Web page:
An example on the effect of prolonged use of a predictive model

An example to explain the consequences of prolonged use of a predictive model. By using the same model to search the same database of prospects for too long, the model will keep selecting the same prospect each time. But these prospects probably received the same offer multiple times. Yet is it highly unlikely that they will accept the same offer this time. They probably will choose to opt out for any future communication. Another risk is that one of the predictive indicators in the model will contain different values after a longer period of use, than it did while we were creating the model. An example could be a product for which the name has been changed. While having a ‘Plus subscription’ would lead to a strong increase in response from customers, it is no longer a predictive indicator when this particular subscription has been renamed into ‘Premium subscription’. Name changes or other changes occur more often than suspected and can make an unexpected mess of predictive models. What should also be discussed: is it allowed to keep using certain predictive indicators? Take the contact behavior of the customer over a longer period of time for example. Does it comply with internal regulations to use this data for this particular goal?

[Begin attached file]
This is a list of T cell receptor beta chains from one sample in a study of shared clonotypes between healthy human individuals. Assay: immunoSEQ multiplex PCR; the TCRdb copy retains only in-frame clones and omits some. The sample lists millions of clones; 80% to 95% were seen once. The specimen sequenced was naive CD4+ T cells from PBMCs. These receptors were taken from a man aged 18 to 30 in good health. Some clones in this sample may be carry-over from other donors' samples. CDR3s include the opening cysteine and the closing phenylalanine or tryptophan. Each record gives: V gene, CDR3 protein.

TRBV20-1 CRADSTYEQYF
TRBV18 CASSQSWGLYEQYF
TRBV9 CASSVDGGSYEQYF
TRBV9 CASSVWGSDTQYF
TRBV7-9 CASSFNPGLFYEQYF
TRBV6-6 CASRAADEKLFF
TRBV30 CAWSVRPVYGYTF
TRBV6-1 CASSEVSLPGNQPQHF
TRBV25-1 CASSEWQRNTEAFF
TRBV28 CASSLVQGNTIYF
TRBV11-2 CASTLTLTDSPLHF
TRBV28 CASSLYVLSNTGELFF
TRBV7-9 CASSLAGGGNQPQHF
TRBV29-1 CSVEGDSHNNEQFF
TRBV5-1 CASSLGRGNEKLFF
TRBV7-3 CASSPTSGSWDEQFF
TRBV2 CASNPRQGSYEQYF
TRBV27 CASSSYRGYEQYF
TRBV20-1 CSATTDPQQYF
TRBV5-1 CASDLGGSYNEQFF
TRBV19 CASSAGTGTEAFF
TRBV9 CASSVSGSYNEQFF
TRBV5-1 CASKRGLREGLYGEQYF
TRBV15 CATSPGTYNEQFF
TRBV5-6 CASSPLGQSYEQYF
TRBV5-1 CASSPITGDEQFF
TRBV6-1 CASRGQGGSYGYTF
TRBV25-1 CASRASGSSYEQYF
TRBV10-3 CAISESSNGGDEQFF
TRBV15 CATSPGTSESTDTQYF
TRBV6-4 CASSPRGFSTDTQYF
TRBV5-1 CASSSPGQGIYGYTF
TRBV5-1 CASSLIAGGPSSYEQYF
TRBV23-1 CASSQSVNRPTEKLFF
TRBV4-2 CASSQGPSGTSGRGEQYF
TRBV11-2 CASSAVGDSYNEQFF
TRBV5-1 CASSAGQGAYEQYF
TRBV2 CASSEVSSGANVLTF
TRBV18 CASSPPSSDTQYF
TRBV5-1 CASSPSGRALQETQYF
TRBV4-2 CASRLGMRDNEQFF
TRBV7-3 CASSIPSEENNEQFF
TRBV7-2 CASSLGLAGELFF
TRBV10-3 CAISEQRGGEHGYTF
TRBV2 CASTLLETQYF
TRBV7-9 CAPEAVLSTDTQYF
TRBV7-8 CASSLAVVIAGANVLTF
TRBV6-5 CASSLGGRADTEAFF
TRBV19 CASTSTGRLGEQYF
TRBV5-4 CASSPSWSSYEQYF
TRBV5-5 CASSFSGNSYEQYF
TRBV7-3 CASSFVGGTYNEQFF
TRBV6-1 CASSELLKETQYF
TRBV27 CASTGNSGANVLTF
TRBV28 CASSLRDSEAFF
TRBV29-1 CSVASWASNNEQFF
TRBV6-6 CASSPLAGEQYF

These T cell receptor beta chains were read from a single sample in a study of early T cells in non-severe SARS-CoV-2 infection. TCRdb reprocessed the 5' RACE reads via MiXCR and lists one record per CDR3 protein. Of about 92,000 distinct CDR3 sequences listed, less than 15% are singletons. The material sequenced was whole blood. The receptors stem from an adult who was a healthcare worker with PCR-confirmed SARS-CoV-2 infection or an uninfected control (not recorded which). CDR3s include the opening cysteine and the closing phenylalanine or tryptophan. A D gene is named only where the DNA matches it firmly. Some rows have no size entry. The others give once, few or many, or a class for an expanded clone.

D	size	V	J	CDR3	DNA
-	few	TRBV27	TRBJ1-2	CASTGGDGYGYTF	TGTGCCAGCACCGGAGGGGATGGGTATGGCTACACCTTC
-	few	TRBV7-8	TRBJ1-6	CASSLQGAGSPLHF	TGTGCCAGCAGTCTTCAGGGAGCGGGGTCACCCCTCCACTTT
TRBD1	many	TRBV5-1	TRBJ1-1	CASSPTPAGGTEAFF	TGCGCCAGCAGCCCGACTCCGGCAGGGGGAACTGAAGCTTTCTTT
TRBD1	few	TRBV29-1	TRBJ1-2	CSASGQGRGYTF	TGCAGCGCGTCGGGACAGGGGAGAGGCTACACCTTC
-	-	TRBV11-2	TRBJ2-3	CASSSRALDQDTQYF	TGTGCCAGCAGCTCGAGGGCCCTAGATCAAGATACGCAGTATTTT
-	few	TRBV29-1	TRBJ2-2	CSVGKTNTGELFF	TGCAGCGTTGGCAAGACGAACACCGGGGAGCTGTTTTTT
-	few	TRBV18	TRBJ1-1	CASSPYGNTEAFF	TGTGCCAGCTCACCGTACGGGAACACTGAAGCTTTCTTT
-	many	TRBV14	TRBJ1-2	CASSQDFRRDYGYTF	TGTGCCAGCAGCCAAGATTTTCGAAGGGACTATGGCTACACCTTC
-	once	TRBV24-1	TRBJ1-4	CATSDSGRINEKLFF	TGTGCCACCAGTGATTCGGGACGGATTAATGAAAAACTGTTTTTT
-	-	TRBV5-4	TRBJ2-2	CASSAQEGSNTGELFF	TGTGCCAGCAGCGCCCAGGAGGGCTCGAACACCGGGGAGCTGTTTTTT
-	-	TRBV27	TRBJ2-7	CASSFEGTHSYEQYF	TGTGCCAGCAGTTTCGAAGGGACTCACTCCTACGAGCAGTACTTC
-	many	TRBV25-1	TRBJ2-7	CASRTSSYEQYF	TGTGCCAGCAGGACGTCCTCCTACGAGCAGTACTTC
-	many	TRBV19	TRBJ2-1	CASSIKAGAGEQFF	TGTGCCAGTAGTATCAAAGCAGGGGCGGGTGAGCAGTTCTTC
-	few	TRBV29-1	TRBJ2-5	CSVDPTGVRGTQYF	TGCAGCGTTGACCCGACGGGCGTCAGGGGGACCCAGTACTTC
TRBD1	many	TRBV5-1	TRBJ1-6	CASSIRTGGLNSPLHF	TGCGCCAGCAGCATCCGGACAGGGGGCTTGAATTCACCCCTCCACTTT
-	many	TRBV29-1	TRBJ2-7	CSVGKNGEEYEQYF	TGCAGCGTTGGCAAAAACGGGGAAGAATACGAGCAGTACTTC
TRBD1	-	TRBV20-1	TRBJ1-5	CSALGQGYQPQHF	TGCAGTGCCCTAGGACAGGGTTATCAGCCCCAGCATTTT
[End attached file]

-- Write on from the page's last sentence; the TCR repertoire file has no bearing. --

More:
Don’t miss it: the periodic check of your predictive model

To assess the risk that the model no longer works like it’s supposed to, we from Cmotions have developed the Check for Predictive Models (currently only available in Dutch). Just like getting your car serviced at least once a year, to be sure that everything is safe, it is wise to have your predictive model checked regularly. Does your model still make the best possible prediction with the available data and within applicable legislation? And does your model still fit the purpose of your current campaign?


Online MOT: the check for your predictive model

From our broad experience with building and implementing predictive models, we developed an Online Check based on 10 questions for management. The questionnaire is aimed at four different fields. The first is an indication for which of this 4 fields your predictive model possibly is at risk. You will know directly if there is any risk. Is there an increased risk for your predictive model, then we have an extensive roadmap for a (self)scan in each of the four fields. This scan looks more closely at things like variables, monitoring, predictions, legislation, etc. These questions are to be answered by the analyst, because of his specific knowledge of all data. The results will be discussed with all parties involved during an expert session. This meeting will make it clear whether or not any changes are necessary, and which changes that would be. Our aim is to close this session with a well-earned certificate to identify that the model is futureproof.

Are you in doubt about the predictive model that is being used by your organization? Then do the Online Check (only in Dutch) and you will know within 5 minutes if your model is at risk, or if it’s perfectly safe to keep using it.

Do the Online Check (only in Dutch)>

More information about the Online Check (only in Dutch).


Do you want to know more about this subject? Please contact Jurriaan Nagelkerke using the details below

Jurriaan Nagelkerke, Principal Consultant

+31 6 29 62 00 11